⑤ What is your favorite part of shooting cars?
“My favorite part about photographing cars is being able to take an inanimate object and allowing an average person, who has no knowledge about cars, to see it in a whole new, personified light. I love being able to tell an entire story through one image.”
⑥ If you could choose one automotive photographer to shadow for one day, who would it be and why?
“It would be difficult for me to choose just one since there are so many that I look up to and respect. But if I had to pick just one, it would be Webb Bland of NotBland Photography. I’ve always admired his work and it would be an absolute privilege to shadow him and learn about his shooting and editing techniques.”
⑦ What is ONE most important thing that can make or break a shot?
“Lighting above all. Lighting can make or break a shot. A lot of automotive photographers, especially ones new to the industry, believe that natural light is the absolute best light no matter what, which simply isn’t true. I’ve learned now that 100% natural light almost never works. I rarely find myself not using strobes during my shoots; even during daylight. A photographer could have the perfect location, perfect car, and an amazing camera, but if the lighting is not done correctly, the whole shoot could be a waste. Lighting also can make a horrible location and car look like art. It all depends on light.”
⑧ Can you share you best and worst shots along with the dates they were shot?
“I am not sure I can come up with my “worst” shots because I try not to post anything that I think is bad. However, my two best shots would either be one of my shots from my F40 shoot at the Bonneville Salt Flats back in October of 2012 or one of my shots from my McLaren P1 shoot in Death Valley in January of 2015.”
⑨ What is the best tip you have received and why is it so important?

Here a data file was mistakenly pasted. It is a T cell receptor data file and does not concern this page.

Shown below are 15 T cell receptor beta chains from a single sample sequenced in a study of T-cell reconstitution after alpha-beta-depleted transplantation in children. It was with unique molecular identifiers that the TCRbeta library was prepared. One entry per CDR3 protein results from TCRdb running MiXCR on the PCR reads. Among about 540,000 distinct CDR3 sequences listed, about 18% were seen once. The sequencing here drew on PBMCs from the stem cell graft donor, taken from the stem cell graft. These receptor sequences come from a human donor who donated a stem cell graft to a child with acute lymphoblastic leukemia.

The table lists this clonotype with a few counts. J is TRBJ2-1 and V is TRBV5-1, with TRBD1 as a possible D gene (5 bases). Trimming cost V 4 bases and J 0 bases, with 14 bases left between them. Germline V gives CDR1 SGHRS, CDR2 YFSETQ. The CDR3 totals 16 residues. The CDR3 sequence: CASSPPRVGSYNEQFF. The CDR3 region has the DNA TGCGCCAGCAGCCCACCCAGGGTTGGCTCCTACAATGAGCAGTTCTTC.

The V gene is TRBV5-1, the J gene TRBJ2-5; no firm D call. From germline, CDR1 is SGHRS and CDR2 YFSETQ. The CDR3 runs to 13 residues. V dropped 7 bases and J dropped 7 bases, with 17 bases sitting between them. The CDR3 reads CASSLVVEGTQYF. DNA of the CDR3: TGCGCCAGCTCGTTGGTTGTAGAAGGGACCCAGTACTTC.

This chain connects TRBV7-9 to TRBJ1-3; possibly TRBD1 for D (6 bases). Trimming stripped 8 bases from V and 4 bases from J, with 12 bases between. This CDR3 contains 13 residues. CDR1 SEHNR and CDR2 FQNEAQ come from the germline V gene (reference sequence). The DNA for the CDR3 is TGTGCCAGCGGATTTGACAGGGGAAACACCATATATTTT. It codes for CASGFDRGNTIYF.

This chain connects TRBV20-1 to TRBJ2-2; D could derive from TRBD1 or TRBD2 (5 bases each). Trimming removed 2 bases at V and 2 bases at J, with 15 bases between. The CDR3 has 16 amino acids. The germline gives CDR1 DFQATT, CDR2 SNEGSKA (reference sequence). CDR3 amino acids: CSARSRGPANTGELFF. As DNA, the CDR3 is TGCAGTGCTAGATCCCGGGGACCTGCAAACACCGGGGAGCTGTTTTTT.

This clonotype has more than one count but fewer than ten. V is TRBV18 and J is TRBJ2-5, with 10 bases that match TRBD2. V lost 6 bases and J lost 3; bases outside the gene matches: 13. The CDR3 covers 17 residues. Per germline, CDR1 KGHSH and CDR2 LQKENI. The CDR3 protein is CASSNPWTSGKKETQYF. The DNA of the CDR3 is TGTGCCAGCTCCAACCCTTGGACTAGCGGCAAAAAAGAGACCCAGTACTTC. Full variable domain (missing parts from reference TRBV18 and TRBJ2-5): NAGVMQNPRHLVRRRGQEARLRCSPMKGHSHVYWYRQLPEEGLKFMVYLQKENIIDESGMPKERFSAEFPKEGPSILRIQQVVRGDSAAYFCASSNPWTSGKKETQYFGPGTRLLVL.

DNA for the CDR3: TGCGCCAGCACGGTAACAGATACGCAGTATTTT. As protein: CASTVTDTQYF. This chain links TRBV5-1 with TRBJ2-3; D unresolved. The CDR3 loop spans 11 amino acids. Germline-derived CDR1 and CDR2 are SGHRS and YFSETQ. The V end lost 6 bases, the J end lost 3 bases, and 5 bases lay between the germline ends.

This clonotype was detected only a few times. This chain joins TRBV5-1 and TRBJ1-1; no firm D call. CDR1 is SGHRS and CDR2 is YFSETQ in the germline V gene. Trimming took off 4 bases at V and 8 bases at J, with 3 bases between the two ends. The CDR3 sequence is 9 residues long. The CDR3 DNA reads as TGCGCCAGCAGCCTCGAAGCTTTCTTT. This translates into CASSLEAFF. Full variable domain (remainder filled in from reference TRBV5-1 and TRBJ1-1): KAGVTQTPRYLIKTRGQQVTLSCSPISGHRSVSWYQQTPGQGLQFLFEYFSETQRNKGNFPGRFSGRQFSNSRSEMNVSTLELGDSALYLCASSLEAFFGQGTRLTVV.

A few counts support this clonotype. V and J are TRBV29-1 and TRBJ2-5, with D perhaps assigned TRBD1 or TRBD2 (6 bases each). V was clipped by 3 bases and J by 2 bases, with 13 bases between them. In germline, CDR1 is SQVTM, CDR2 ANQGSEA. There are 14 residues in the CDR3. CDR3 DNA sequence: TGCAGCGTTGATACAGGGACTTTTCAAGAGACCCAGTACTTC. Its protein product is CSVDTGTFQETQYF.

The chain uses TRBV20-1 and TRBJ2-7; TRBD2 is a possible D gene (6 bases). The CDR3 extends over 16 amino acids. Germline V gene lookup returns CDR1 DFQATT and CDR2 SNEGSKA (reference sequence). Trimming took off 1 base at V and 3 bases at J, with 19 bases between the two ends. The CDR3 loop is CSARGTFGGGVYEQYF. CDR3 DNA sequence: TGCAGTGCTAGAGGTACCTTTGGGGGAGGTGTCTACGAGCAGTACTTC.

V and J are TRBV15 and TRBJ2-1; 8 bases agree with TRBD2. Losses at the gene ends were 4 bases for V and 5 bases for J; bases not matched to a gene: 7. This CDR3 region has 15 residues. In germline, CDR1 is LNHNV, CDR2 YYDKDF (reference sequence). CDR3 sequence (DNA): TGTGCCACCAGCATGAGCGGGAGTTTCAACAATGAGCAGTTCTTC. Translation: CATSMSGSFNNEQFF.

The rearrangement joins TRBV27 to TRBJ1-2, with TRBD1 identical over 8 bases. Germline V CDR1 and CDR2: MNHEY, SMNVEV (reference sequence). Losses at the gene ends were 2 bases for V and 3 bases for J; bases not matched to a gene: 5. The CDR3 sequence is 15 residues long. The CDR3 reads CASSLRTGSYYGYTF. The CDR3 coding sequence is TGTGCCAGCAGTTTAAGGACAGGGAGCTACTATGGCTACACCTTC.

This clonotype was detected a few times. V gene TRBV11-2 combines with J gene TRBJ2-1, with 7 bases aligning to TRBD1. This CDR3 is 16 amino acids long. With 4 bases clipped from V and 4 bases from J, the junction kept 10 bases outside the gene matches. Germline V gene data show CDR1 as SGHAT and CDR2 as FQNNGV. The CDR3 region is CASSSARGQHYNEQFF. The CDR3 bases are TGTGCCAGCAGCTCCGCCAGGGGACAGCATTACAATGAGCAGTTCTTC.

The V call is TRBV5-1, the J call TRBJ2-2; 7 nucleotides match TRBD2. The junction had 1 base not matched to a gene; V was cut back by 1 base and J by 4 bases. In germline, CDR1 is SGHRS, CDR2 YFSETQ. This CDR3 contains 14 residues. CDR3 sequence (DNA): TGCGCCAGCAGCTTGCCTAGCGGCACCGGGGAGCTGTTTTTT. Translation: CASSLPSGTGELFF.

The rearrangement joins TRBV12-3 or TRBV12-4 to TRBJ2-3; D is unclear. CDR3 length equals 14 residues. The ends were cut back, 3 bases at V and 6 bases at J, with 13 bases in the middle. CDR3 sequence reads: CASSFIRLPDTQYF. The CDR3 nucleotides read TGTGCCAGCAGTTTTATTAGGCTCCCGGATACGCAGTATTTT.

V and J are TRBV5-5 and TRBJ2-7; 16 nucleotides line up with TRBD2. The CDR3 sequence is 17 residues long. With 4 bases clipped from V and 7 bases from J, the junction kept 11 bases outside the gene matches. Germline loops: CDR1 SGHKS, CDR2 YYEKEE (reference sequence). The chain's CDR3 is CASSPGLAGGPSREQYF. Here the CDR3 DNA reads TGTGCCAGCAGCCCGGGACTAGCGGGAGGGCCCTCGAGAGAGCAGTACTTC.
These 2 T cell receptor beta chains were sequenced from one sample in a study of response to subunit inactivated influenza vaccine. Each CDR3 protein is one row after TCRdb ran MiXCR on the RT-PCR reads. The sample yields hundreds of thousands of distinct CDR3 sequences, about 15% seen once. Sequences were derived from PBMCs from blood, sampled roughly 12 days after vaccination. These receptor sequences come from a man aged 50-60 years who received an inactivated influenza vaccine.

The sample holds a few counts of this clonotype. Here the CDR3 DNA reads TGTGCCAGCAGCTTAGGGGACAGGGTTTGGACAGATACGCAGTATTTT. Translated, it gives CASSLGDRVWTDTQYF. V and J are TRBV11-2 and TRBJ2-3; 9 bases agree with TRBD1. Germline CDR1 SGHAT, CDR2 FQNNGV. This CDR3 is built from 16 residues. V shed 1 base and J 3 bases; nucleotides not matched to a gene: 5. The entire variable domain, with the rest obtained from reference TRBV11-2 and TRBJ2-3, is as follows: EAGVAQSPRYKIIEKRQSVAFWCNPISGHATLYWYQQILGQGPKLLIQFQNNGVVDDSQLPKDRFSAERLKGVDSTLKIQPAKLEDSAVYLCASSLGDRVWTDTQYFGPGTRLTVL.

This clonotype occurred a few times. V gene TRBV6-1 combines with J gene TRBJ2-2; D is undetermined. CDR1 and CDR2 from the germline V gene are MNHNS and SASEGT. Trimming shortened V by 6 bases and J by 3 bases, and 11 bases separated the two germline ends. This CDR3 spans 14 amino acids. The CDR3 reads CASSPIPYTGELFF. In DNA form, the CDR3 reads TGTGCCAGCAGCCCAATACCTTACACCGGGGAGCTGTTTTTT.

“The single best tip I have ever received was from another outstanding automotive photographer that I have the utmost respect for. It was a tip that I received from Andrew Link that really helped me up my game in the editing process. The tip was this: When you think you’re done editing an image, before you post it anywhere, leave the computer and look at it again the next day. If it still looks complete the next day, then post it. Sometimes, if you stare at an image for a long time, you’ll be numb or oblivious to minor errors that you might notice after getting a fresh look the next day.” That tip has stuck with me and is one that I live by whenever I’m producing new work.”
⑩ What is the number one thing you want the LTSC community to take away from this?
“I’d like everyone to take away this one thing if they don’t take away anything else: YOUR CAMERA DOES NOT DICTATE HOW GOOD YOUR PHOTOS WILL LOOK. I see so many photographers get caught up in the latest gear, number of megapixels, what kind of sensor they have, etc. But I still use the same Nikon D3000 (which was considered a very entry-level camera back in 2009) and can produce the work that I do. As long as you know how to use what you’ve got and use it well, your camera is more than capable enough of producing the images that you want.”
⑪ Where can we find your portfolio and a way to contact you?
That’s all folks
Well, there you have it. That concludes this interview with Folk Photography.
I told you he gave some good information.
There is a reason I don’t focus much on gear on this site and Gil gets it.
It’s not the camera, it’s the photographer.